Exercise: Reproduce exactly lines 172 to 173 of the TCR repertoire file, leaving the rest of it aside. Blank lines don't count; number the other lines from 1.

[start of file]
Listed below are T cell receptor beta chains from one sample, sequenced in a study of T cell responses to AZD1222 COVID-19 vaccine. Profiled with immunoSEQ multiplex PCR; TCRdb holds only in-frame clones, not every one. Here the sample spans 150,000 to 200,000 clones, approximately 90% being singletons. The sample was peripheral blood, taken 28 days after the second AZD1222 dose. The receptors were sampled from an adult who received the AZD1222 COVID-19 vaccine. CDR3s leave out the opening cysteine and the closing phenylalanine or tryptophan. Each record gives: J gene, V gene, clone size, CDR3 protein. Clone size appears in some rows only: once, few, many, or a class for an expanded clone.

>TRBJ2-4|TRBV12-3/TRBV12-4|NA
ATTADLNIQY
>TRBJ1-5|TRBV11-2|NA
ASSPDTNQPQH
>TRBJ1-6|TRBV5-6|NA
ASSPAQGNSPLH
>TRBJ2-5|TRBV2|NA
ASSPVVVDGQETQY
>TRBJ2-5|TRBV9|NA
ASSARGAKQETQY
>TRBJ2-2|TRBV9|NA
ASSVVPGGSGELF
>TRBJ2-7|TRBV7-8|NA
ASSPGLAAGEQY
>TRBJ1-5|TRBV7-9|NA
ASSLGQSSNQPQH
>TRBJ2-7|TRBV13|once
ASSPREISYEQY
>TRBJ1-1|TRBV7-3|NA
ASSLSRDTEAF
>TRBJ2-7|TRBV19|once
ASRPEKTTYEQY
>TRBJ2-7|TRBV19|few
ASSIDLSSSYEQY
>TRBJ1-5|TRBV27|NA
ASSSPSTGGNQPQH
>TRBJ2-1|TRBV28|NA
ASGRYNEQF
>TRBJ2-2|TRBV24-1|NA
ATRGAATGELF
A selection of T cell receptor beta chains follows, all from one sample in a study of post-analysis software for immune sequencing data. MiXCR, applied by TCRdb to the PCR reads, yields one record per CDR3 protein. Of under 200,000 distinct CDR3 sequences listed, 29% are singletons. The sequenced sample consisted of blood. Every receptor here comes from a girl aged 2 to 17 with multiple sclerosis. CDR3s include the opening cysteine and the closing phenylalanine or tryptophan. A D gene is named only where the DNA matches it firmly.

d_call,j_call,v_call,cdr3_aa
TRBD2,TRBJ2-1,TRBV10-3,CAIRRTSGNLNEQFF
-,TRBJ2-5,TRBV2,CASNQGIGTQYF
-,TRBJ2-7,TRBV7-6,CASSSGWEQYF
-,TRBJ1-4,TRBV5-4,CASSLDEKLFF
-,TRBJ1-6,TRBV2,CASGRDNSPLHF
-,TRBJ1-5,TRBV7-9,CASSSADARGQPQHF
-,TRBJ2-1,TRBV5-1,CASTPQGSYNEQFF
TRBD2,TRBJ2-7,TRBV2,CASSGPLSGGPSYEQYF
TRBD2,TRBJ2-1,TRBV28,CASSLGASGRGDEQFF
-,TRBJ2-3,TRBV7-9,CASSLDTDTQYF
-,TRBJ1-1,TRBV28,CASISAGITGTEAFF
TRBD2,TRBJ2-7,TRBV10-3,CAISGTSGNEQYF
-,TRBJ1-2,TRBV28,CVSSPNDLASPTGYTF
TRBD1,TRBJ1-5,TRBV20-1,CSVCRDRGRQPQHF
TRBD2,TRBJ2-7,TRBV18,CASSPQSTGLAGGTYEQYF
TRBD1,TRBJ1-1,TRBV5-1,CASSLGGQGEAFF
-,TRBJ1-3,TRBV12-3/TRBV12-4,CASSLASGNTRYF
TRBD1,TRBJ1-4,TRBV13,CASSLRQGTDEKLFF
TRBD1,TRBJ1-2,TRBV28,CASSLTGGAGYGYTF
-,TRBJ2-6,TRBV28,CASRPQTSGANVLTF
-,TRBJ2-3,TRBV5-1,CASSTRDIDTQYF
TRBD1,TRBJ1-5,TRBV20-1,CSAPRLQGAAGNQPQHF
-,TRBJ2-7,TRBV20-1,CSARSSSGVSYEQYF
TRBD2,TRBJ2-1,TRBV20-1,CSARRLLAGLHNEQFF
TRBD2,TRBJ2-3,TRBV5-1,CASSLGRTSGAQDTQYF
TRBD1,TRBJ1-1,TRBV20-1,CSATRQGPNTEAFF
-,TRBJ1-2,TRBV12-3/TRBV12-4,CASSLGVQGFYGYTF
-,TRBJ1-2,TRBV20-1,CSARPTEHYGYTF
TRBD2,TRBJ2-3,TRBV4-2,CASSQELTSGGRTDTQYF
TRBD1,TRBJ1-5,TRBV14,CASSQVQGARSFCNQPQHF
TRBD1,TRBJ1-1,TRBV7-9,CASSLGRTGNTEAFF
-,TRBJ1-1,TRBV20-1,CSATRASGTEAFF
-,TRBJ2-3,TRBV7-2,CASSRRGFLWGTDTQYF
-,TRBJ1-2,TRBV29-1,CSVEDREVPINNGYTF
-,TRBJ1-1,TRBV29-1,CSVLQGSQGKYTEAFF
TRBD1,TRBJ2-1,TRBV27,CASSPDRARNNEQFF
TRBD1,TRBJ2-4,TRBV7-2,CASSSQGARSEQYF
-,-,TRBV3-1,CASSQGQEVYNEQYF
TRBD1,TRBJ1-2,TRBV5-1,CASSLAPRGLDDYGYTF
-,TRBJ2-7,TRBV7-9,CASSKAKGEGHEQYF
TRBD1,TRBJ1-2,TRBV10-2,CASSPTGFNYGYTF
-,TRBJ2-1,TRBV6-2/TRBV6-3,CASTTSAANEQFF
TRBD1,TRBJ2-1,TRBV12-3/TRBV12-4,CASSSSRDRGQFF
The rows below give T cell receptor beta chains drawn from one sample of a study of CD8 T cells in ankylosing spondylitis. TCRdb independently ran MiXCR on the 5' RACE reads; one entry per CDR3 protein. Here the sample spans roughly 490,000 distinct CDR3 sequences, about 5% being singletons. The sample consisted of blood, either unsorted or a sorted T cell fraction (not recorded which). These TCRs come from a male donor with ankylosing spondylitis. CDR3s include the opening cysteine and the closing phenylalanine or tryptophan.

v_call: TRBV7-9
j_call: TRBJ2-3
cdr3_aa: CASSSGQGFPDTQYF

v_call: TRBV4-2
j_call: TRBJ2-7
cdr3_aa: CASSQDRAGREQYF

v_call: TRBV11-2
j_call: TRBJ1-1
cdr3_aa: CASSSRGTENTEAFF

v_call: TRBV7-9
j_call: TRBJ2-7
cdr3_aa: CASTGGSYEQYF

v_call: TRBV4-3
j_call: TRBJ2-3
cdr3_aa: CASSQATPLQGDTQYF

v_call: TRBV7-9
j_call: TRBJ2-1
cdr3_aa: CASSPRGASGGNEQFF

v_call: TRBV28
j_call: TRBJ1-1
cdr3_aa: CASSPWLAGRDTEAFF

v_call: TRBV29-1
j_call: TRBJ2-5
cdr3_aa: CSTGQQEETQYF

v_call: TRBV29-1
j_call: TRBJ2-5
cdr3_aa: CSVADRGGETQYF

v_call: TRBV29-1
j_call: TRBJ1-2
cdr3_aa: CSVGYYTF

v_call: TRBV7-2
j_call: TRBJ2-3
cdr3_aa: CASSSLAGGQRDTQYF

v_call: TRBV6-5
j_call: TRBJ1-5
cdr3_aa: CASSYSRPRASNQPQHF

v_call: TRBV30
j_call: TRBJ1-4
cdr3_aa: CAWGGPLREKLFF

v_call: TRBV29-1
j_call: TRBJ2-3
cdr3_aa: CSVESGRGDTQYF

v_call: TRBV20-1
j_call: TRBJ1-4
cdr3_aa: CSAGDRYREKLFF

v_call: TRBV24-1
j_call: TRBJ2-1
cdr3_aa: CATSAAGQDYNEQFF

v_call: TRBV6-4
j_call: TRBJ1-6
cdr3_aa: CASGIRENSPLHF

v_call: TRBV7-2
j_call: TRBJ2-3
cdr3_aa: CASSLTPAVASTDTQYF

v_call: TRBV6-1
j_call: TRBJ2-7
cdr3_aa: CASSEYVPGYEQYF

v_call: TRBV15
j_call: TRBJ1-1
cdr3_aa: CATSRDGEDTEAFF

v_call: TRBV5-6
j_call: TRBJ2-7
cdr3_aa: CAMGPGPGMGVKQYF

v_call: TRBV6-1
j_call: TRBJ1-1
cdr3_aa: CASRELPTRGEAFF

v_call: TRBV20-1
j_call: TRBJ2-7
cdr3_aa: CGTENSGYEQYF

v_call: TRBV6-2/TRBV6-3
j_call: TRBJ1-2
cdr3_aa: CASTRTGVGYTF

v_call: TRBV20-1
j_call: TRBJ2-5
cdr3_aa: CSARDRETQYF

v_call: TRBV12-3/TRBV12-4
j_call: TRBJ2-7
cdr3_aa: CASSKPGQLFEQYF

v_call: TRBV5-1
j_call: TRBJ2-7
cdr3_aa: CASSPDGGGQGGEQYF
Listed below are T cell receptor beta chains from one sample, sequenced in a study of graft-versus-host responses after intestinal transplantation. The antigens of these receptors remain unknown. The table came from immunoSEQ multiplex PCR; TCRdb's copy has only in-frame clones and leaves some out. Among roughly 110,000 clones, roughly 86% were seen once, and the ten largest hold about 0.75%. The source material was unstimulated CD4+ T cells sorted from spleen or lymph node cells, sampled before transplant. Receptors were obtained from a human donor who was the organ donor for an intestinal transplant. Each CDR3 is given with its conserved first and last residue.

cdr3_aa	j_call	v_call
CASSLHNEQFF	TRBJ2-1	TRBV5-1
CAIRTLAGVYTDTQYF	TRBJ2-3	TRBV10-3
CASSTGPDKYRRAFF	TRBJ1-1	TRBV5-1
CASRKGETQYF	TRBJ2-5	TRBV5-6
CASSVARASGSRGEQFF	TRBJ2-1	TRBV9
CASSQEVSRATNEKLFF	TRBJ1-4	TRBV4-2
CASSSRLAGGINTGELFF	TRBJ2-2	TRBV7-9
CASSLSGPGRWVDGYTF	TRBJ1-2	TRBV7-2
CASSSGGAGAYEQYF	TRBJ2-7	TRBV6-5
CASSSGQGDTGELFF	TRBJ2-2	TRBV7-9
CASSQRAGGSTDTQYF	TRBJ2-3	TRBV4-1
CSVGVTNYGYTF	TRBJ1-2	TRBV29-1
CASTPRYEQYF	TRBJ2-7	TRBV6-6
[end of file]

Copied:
CSVGVTNYGYTF	TRBJ1-2	TRBV29-1
CASTPRYEQYF	TRBJ2-7	TRBV6-6